In a Tortoiseshell: In his Writing Seminar R3, Arya Maheshwari uses correlation networks to model air pollution data gathered in India. This excerpt, which is a condensed version of his introduction, demonstrates how quantitative papers can effectively utilize global and scholarly motives to communicate the importance of their high technical studies to a lay audience.
In a Tortoiseshell: In his paper for Anthropologies of Climate and Change, Liam Seeley argues that we can rethink our relationship to our changing climate by focusing on how it interacts with our lungs. Climate is not fully external to us, as air enters our bodies with each breath we take. Liam treats the lungs as a metaphor for the functioning of climate on a larger scale; the lungs offer a microcosm of the social and political facets of climate change. His essay has a particularly powerful narrative, driven by stories about how the lungs live in—and are damaged by—the world. Liam’s treatment of narrative is essential to his motive, thesis, and scholarly conversation. Continue reading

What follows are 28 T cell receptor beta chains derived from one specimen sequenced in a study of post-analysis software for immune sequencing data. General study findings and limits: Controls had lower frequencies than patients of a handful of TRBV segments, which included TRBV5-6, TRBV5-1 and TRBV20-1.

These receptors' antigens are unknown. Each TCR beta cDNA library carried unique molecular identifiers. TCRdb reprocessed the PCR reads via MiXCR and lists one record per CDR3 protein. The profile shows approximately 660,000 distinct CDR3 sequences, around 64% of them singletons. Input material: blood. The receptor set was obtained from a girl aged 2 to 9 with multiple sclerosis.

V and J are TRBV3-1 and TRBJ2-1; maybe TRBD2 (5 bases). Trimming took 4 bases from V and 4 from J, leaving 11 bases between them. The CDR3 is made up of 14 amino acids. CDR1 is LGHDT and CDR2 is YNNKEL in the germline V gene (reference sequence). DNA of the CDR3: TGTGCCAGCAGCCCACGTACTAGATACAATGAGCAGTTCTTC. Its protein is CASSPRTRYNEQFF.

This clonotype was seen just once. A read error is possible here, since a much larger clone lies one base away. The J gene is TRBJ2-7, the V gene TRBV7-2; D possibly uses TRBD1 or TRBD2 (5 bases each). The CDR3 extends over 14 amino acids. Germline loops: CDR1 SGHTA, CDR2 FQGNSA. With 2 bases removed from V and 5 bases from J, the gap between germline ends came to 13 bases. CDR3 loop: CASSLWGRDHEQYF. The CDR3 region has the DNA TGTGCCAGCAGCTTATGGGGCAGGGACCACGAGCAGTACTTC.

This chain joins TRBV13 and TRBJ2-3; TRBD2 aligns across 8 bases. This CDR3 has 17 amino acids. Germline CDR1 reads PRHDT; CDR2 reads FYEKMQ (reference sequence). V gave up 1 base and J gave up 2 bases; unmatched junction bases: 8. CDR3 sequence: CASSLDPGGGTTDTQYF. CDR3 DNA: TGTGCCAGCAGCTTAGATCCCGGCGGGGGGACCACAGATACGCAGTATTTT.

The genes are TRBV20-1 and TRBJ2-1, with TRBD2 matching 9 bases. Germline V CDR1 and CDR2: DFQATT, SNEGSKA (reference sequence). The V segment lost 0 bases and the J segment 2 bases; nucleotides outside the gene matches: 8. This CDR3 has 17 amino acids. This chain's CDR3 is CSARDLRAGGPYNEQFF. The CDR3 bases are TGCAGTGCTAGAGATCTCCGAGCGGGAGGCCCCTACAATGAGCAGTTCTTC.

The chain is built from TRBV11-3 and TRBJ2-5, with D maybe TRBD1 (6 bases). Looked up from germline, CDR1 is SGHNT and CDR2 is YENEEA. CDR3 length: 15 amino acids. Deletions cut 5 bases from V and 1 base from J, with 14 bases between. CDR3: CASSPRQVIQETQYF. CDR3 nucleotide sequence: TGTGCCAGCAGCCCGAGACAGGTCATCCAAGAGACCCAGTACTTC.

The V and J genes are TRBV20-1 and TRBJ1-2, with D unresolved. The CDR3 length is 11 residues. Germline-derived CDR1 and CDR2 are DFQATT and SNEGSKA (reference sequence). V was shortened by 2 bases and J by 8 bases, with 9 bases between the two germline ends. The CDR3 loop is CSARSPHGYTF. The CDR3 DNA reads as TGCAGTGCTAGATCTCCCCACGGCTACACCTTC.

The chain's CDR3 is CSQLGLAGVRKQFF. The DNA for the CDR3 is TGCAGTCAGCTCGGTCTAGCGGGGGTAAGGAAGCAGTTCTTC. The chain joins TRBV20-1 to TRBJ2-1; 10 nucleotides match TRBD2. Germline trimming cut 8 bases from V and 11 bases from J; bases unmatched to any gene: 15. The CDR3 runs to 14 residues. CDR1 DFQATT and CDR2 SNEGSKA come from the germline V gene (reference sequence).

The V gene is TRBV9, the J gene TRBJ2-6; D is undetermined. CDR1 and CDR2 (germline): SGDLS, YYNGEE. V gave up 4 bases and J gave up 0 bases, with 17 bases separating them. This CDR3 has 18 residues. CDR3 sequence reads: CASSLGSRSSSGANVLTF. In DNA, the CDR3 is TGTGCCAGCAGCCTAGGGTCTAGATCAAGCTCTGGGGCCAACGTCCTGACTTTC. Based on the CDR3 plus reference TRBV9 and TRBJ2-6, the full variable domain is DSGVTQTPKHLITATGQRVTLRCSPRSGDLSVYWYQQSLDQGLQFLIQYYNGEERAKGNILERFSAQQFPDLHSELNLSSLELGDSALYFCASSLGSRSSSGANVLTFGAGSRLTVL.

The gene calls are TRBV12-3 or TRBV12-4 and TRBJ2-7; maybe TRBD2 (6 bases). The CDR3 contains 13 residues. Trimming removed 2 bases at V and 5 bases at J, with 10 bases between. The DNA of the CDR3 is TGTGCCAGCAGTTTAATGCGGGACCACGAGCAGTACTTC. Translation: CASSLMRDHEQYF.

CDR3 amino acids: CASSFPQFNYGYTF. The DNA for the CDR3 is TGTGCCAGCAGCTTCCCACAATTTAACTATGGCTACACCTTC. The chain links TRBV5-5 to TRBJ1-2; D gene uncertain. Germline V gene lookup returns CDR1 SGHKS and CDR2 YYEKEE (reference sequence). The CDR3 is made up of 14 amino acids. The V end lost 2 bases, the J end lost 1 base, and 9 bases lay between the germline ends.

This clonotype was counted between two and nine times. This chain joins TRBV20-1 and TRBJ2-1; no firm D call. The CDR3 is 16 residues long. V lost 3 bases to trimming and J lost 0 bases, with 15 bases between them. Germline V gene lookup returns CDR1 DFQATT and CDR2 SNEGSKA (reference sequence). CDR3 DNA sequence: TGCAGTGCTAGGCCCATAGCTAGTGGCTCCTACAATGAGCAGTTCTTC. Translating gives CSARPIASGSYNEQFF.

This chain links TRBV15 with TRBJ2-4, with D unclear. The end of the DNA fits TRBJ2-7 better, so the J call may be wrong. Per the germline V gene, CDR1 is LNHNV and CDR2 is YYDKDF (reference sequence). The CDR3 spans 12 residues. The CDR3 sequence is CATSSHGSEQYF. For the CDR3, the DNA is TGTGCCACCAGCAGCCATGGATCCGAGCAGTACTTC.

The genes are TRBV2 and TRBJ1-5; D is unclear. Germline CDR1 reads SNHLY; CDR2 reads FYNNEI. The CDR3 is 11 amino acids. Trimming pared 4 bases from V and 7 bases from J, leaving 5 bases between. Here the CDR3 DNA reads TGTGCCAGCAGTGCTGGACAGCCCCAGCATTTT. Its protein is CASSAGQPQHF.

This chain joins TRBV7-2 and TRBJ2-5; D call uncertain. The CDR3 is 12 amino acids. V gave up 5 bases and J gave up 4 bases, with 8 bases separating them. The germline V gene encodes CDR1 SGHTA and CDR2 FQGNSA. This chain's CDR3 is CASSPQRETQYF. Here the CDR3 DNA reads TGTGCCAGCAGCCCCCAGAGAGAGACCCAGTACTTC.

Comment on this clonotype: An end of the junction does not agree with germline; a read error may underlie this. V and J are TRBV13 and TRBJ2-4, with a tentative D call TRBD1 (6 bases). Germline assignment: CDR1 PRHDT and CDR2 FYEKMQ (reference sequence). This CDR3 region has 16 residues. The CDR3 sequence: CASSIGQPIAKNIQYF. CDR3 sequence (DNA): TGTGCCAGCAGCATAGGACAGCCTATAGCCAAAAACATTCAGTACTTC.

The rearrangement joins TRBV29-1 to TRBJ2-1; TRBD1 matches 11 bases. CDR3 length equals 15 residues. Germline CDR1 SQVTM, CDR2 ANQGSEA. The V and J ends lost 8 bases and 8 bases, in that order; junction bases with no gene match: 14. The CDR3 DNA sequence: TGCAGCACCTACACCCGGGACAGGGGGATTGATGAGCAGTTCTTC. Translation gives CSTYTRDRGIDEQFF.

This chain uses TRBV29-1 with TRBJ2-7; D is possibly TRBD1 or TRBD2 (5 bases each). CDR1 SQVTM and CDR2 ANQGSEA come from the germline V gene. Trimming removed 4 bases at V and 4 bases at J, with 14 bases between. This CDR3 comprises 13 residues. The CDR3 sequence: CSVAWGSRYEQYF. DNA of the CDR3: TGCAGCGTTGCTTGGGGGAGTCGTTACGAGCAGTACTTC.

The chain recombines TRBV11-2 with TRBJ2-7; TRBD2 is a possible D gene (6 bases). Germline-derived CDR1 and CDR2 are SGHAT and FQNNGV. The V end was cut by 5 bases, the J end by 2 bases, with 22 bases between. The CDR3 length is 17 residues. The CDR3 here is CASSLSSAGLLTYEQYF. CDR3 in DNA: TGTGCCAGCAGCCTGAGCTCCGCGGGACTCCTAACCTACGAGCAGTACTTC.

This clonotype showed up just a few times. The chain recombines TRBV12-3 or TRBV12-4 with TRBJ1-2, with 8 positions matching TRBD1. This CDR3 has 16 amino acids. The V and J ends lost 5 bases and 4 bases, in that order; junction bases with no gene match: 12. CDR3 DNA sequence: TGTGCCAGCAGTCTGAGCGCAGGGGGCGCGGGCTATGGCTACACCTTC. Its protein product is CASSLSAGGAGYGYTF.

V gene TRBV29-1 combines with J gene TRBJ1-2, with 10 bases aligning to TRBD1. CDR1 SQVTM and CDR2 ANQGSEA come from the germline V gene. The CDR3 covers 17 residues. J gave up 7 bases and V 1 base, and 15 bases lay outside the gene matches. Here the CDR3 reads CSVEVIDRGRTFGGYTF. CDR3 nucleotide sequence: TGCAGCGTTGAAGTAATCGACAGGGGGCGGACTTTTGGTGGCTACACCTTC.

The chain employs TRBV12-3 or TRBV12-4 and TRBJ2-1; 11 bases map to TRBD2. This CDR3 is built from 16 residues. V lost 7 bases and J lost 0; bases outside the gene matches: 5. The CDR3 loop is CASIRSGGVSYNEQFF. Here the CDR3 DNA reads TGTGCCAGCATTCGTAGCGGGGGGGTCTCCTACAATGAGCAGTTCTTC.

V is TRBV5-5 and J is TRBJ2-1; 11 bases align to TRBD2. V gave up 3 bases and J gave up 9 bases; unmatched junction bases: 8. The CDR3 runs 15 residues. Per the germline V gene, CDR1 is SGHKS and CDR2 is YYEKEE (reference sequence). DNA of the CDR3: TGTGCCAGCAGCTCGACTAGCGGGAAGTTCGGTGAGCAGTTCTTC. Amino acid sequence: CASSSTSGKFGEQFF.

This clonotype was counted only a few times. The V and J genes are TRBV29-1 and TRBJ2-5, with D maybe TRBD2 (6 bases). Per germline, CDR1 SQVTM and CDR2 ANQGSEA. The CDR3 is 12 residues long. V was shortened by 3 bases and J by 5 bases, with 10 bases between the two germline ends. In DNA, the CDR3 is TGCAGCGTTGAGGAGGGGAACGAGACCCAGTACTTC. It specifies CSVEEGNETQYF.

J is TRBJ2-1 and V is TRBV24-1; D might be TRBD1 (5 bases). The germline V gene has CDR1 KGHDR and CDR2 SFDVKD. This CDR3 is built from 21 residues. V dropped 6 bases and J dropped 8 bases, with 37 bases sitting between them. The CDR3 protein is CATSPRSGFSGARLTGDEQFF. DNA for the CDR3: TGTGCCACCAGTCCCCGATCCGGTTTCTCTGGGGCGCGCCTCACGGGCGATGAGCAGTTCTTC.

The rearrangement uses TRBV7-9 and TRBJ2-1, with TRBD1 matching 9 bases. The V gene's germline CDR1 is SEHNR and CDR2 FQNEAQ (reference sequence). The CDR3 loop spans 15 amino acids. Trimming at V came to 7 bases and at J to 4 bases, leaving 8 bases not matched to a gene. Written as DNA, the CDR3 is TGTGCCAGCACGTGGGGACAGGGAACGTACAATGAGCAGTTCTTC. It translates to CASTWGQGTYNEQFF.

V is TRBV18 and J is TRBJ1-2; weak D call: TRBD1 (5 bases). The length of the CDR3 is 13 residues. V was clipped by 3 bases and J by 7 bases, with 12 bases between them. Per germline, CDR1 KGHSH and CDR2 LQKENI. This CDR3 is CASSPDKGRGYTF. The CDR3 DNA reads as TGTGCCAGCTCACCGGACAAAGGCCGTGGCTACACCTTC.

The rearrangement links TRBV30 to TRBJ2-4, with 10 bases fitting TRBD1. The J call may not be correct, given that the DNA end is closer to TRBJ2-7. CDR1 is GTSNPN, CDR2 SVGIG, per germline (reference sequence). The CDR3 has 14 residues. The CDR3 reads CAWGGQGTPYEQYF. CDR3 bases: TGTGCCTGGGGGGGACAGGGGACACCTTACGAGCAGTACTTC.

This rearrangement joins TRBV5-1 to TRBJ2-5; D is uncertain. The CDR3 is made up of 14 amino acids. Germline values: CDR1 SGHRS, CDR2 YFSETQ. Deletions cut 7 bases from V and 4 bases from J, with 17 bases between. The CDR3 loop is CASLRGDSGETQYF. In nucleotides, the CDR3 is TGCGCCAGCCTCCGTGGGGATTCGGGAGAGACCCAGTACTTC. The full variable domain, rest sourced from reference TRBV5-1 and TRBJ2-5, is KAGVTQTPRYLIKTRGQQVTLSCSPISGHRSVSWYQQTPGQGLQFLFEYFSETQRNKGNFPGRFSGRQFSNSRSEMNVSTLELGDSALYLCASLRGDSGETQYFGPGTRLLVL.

In a Tortoiseshell: In his paper for Aesthetics and Film, David Veldran discusses immoral fictional characters and their potential benefits for improving our moral intuitions. He weaves together a complex scholarly motive, which allows him to clearly demonstrate the necessity of his original argument, “aufheben.”